Type VII U-Boat

The Type VII was a series of German attack submarines used by the Kriegsmarine during World War II. With a range of over 7,000 nautical miles, it was designed to operate in the Atlantic Ocean and Mediterranean sea.  It was the most widely produced U-boat type, whose pruduction surpassed the 700 submarines, with the VIIC version being the most numerous (510). Equipped with an active sonar, the Type VIIC submarines inflicted heavy damage on the British maritime supplylines, which were on the verge of being totally severed by early 1943. However, the two most successful submarines of this series were two Type VIIB U-boats: the U-48 and U-99, which sank 52 and 38 enemy ships of all kind respectively, during the war. Attacking in groups of several subs, known as wolfpacks, Type VII U-Boats became legendary submarines that almost gave Germany a decisive victory in World War II, sinking millions of tons of merchant ships and several hundreds of Allied warships. They communicated with one another using the Enigma machine. The Type VII U-boats were characterized by a fast dive capability, being able to disappear from the surface of the sea in less than twenty seconds.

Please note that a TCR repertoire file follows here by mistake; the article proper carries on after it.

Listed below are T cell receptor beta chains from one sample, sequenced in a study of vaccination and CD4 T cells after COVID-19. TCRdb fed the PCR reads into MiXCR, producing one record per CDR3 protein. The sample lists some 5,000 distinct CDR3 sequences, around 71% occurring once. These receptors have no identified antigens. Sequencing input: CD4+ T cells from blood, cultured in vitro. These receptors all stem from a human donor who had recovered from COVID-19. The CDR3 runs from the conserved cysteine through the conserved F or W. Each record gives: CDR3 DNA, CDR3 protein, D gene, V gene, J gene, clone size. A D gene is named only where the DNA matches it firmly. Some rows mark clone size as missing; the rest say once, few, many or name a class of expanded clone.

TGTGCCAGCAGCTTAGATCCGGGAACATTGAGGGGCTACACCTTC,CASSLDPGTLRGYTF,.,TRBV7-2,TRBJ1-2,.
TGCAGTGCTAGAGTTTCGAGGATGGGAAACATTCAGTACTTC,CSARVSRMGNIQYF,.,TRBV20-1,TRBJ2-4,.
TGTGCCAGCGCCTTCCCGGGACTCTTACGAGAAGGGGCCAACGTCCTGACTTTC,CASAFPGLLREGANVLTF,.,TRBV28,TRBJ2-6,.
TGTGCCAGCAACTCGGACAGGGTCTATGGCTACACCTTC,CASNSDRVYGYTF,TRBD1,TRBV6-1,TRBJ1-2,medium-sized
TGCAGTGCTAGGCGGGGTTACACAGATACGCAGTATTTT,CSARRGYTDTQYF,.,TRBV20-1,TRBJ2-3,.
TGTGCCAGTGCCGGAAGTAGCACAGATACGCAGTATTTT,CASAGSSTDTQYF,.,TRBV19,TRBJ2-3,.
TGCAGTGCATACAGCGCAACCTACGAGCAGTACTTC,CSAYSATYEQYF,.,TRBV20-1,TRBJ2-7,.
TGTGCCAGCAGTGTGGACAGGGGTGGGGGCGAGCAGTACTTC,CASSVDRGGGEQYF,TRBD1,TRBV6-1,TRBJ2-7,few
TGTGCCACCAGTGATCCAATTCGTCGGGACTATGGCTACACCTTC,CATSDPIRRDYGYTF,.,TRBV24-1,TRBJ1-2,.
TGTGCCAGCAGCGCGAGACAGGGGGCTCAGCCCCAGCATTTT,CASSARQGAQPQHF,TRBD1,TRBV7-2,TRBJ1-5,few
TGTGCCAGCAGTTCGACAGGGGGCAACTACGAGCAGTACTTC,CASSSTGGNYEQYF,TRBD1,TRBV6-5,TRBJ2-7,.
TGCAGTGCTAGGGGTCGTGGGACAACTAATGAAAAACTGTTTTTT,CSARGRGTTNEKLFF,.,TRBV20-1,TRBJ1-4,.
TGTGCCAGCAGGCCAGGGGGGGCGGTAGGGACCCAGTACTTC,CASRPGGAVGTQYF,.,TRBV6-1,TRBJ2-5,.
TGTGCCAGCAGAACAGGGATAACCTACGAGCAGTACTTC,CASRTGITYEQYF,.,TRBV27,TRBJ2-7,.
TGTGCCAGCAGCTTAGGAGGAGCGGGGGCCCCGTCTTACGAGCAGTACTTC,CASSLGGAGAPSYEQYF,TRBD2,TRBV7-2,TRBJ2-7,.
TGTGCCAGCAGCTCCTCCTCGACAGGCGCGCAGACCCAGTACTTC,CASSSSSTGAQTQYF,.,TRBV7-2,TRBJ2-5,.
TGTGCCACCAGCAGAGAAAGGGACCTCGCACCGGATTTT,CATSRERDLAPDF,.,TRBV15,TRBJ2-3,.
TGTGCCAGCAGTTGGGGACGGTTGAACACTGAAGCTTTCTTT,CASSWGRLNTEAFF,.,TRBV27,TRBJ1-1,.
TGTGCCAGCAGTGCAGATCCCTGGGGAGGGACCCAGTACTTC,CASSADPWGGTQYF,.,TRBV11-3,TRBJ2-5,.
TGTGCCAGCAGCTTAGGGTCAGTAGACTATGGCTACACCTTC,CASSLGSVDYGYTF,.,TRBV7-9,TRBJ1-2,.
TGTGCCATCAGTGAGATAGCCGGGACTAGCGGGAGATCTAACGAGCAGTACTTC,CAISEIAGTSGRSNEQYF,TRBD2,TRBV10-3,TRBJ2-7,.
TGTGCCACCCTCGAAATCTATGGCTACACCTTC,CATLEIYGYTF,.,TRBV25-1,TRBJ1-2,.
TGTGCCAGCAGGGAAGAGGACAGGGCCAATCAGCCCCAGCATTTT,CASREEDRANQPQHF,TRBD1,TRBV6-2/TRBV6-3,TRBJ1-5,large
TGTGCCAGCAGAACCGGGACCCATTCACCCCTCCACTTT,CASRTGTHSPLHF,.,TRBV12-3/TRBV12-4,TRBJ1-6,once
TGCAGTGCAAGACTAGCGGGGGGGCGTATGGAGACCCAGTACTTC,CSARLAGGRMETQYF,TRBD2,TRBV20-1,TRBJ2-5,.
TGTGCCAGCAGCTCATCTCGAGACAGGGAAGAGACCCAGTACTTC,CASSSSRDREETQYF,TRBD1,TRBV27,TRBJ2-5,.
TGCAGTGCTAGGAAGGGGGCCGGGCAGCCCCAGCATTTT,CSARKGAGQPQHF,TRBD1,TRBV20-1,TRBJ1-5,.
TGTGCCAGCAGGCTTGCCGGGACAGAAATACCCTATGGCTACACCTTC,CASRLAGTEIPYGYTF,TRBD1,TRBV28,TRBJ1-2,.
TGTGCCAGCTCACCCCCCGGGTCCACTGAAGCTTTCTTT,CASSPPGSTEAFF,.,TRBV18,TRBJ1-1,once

14 torpedoes launched through 533mm torpedo tubes, 39 TMB mines, and one naval gun on deck.


Type: attack submarine

Length: 67.1 m

Beam: 6.2 m

Draft: 4.7 m

Displacement: 870 tons (submerged)

Power plant: two supercharged Germaniawerft, 6-cylinder diesel engines, 3,200 hp

Speed: 17 knots (surface); 7.6 knots (submerged)

Range: 7,000 nm (14,000 km)

Crew: 52 officers and sailors






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Thor is Carlos Benito Camacho, the manager and writer of this blog.